Microsoft's two traditional cash cows, Windows and Office, are shrinking like crazy

Microsoft may have beat Wall Street expectations on profit and revenue in its third quarter of fiscal year 2015, but that’s no thanks to the good old PC.

The good news for Microsoft is that its enterprise cloud has a projected run rate of $US6.3 billion this year. That’s up from $US5.5 billion just three months ago.

But the bad news is that Microsoft’s old traditional business — licensing software like Windows and Office for use on new PCs — is shrinking like crazy, amid a tougher market for PCs in general.

Overall, Microsoft’s Devices and Consumer Licensing business, the catch-all unit responsible for Microsoft Windows on new PCs, consumer versions of Microsoft Office, and Windows Phone on phones from other manufacturers, was down 24% from last year, a dip of about $US1.1 billion.

Microsoft Windows licensing revenue for businesses fell 19%, and fell 26% for consumers, for an overall 22% dip in revenue. Microsoft blames this on the generally weak PC market, hard comparables with last year (when a deadline for the end of Windows XP support drove a lot of PC upgrades), and a general trend towards cheaper devices.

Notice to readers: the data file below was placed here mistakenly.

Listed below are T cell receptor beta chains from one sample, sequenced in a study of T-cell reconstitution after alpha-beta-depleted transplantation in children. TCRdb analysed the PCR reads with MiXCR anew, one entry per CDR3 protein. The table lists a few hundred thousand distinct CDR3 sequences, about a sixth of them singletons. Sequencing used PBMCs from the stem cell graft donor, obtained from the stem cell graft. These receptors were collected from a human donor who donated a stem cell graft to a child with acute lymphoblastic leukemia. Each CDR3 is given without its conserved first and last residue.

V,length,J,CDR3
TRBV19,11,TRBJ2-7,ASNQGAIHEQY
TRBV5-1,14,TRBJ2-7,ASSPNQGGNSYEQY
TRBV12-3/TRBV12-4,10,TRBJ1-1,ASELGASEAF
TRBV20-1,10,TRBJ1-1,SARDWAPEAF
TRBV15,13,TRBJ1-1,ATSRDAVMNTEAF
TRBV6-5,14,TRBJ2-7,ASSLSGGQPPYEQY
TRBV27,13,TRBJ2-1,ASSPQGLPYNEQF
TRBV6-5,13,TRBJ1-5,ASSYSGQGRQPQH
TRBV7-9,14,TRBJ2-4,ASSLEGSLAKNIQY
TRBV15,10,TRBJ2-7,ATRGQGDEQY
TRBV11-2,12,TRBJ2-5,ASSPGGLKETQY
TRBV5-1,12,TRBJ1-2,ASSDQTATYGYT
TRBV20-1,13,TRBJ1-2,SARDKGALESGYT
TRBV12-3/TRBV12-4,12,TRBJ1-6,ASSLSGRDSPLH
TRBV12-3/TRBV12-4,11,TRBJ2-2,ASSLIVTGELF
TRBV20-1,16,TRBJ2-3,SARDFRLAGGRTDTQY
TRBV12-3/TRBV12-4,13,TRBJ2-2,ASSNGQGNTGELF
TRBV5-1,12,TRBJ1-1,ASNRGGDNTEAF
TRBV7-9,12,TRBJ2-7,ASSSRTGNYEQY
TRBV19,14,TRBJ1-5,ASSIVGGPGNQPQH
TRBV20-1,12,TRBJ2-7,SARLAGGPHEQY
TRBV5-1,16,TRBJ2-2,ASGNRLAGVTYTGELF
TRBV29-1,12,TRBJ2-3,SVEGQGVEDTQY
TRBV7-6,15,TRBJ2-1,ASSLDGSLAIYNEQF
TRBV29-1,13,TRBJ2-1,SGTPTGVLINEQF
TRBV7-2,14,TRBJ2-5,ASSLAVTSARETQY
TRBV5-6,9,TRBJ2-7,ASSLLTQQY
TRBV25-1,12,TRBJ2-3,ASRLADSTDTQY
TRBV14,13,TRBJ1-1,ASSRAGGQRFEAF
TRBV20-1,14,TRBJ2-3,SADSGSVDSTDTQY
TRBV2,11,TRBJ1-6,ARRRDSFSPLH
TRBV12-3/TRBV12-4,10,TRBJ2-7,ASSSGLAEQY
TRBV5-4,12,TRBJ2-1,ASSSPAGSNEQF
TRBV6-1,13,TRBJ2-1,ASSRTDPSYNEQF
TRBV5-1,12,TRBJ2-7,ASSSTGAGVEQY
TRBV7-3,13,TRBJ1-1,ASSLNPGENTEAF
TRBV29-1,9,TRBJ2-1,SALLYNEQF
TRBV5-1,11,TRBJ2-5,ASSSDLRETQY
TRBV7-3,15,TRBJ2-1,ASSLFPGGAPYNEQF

Meanwhile, Microsoft Office consumer revenue was down 41%, and Microsoft Office commercial revenue was down 16%. (Note that business versions of Office roll up into a different financial segment, Commercial Licensing.)

Microsoft cites this as a side-effect of huge growth in Microsoft Office 365, which has a subscription-based model. It also blamed slow PC sales — the fewer PCs sold, the fewer people and companies buy Office for them.

Also, Microsoft Office is pre-installed on a lot of new PCs in Japan, and the weak PC market there cuts into that business, Microsoft says.

All of which adds up to a strange conclusion: The businesses and technologies that made Microsoft so successful in the first place are slowly fading in favour of the cloud.

That’s going to cause some short-term pain, but at least Microsoft has prepared for the shift, and its cloud growth is a nice bright spot. Plus, it’s always possible that Windows 10, expected out at the end of July, will drive growth in the PC market again, as Windows 8 failed to do.

Investors don’t seem worried — the stock rose more than 3% after hours.

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